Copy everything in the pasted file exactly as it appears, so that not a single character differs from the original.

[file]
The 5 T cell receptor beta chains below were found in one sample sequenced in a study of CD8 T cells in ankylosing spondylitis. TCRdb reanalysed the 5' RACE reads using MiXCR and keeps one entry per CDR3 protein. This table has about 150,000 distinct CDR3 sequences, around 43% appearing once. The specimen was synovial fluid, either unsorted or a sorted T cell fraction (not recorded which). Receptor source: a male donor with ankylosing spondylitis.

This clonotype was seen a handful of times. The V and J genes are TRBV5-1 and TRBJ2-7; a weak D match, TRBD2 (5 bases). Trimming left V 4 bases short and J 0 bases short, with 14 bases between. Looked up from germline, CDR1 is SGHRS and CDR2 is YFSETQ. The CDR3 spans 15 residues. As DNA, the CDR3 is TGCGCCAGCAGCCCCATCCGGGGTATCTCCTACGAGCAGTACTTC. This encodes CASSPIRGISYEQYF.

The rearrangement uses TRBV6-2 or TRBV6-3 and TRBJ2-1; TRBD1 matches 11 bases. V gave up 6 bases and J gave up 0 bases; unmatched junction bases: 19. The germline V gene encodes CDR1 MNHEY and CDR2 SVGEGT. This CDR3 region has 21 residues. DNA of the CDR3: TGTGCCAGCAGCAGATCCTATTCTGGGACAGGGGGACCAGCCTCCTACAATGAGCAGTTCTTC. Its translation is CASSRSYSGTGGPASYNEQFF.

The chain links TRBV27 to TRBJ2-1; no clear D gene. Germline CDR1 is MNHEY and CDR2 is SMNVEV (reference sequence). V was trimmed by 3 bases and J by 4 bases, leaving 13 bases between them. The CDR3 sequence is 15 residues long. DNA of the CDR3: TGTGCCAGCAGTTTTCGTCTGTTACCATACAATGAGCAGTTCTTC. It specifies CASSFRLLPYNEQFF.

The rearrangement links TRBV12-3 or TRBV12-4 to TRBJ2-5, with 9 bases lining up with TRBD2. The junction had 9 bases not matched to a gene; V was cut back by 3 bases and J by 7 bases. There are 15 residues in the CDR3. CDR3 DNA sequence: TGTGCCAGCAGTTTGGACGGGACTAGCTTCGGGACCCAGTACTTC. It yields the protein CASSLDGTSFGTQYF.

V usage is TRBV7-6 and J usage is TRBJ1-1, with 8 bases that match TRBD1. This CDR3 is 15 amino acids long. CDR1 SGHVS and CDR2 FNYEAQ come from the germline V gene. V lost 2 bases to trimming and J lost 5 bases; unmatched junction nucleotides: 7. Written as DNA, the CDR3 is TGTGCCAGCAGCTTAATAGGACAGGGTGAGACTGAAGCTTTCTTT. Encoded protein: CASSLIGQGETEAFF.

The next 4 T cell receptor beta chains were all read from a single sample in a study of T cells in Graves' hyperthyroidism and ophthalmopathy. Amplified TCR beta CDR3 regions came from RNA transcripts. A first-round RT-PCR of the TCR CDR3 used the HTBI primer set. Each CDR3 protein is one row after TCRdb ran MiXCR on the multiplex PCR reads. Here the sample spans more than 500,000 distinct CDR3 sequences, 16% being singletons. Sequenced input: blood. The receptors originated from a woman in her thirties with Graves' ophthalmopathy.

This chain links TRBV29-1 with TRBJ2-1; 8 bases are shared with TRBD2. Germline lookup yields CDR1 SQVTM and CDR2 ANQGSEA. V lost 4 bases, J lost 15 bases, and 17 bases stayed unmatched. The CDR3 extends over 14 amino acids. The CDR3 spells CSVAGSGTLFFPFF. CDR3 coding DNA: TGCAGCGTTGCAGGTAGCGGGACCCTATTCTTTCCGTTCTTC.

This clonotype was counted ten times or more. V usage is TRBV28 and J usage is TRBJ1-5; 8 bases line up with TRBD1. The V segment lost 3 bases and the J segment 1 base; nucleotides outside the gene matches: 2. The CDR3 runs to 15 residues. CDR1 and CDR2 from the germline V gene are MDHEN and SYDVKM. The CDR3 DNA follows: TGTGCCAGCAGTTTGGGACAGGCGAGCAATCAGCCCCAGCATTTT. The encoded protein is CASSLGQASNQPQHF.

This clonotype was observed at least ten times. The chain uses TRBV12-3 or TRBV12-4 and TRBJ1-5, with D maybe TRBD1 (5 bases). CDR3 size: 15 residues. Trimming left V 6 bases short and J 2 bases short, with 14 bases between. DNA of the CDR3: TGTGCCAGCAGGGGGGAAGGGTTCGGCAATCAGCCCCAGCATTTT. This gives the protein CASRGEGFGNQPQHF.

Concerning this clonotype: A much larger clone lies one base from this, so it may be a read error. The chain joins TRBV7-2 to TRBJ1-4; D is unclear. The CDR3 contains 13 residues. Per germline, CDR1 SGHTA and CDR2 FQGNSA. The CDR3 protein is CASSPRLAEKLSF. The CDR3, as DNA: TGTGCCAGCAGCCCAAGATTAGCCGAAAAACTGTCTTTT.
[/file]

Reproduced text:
The 5 T cell receptor beta chains below were found in one sample sequenced in a study of CD8 T cells in ankylosing spondylitis. TCRdb reanalysed the 5' RACE reads using MiXCR and keeps one entry per CDR3 protein. This table has about 150,000 distinct CDR3 sequences, around 43% appearing once. The specimen was synovial fluid, either unsorted or a sorted T cell fraction (not recorded which). Receptor source: a male donor with ankylosing spondylitis.

This clonotype was seen a handful of times. The V and J genes are TRBV5-1 and TRBJ2-7; a weak D match, TRBD2 (5 bases). Trimming left V 4 bases short and J 0 bases short, with 14 bases between. Looked up from germline, CDR1 is SGHRS and CDR2 is YFSETQ. The CDR3 spans 15 residues. As DNA, the CDR3 is TGCGCCAGCAGCCCCATCCGGGGTATCTCCTACGAGCAGTACTTC. This encodes CASSPIRGISYEQYF.

The rearrangement uses TRBV6-2 or TRBV6-3 and TRBJ2-1; TRBD1 matches 11 bases. V gave up 6 bases and J gave up 0 bases; unmatched junction bases: 19. The germline V gene encodes CDR1 MNHEY and CDR2 SVGEGT. This CDR3 region has 21 residues. DNA of the CDR3: TGTGCCAGCAGCAGATCCTATTCTGGGACAGGGGGACCAGCCTCCTACAATGAGCAGTTCTTC. Its translation is CASSRSYSGTGGPASYNEQFF.

The chain links TRBV27 to TRBJ2-1; no clear D gene. Germline CDR1 is MNHEY and CDR2 is SMNVEV (reference sequence). V was trimmed by 3 bases and J by 4 bases, leaving 13 bases between them. The CDR3 sequence is 15 residues long. DNA of the CDR3: TGTGCCAGCAGTTTTCGTCTGTTACCATACAATGAGCAGTTCTTC. It specifies CASSFRLLPYNEQFF.

The rearrangement links TRBV12-3 or TRBV12-4 to TRBJ2-5, with 9 bases lining up with TRBD2. The junction had 9 bases not matched to a gene; V was cut back by 3 bases and J by 7 bases. There are 15 residues in the CDR3. CDR3 DNA sequence: TGTGCCAGCAGTTTGGACGGGACTAGCTTCGGGACCCAGTACTTC. It yields the protein CASSLDGTSFGTQYF.

V usage is TRBV7-6 and J usage is TRBJ1-1, with 8 bases that match TRBD1. This CDR3 is 15 amino acids long. CDR1 SGHVS and CDR2 FNYEAQ come from the germline V gene. V lost 2 bases to trimming and J lost 5 bases; unmatched junction nucleotides: 7. Written as DNA, the CDR3 is TGTGCCAGCAGCTTAATAGGACAGGGTGAGACTGAAGCTTTCTTT. Encoded protein: CASSLIGQGETEAFF.

The next 4 T cell receptor beta chains were all read from a single sample in a study of T cells in Graves' hyperthyroidism and ophthalmopathy. Amplified TCR beta CDR3 regions came from RNA transcripts. A first-round RT-PCR of the TCR CDR3 used the HTBI primer set. Each CDR3 protein is one row after TCRdb ran MiXCR on the multiplex PCR reads. Here the sample spans more than 500,000 distinct CDR3 sequences, 16% being singletons. Sequenced input: blood. The receptors originated from a woman in her thirties with Graves' ophthalmopathy.

This chain links TRBV29-1 with TRBJ2-1; 8 bases are shared with TRBD2. Germline lookup yields CDR1 SQVTM and CDR2 ANQGSEA. V lost 4 bases, J lost 15 bases, and 17 bases stayed unmatched. The CDR3 extends over 14 amino acids. The CDR3 spells CSVAGSGTLFFPFF. CDR3 coding DNA: TGCAGCGTTGCAGGTAGCGGGACCCTATTCTTTCCGTTCTTC.

This clonotype was counted ten times or more. V usage is TRBV28 and J usage is TRBJ1-5; 8 bases line up with TRBD1. The V segment lost 3 bases and the J segment 1 base; nucleotides outside the gene matches: 2. The CDR3 runs to 15 residues. CDR1 and CDR2 from the germline V gene are MDHEN and SYDVKM. The CDR3 DNA follows: TGTGCCAGCAGTTTGGGACAGGCGAGCAATCAGCCCCAGCATTTT. The encoded protein is CASSLGQASNQPQHF.

This clonotype was observed at least ten times. The chain uses TRBV12-3 or TRBV12-4 and TRBJ1-5, with D maybe TRBD1 (5 bases). CDR3 size: 15 residues. Trimming left V 6 bases short and J 2 bases short, with 14 bases between. DNA of the CDR3: TGTGCCAGCAGGGGGGAAGGGTTCGGCAATCAGCCCCAGCATTTT. This gives the protein CASRGEGFGNQPQHF.

Concerning this clonotype: A much larger clone lies one base from this, so it may be a read error. The chain joins TRBV7-2 to TRBJ1-4; D is unclear. The CDR3 contains 13 residues. Per germline, CDR1 SGHTA and CDR2 FQGNSA. The CDR3 protein is CASSPRLAEKLSF. The CDR3, as DNA: TGTGCCAGCAGCCCAAGATTAGCCGAAAAACTGTCTTTT.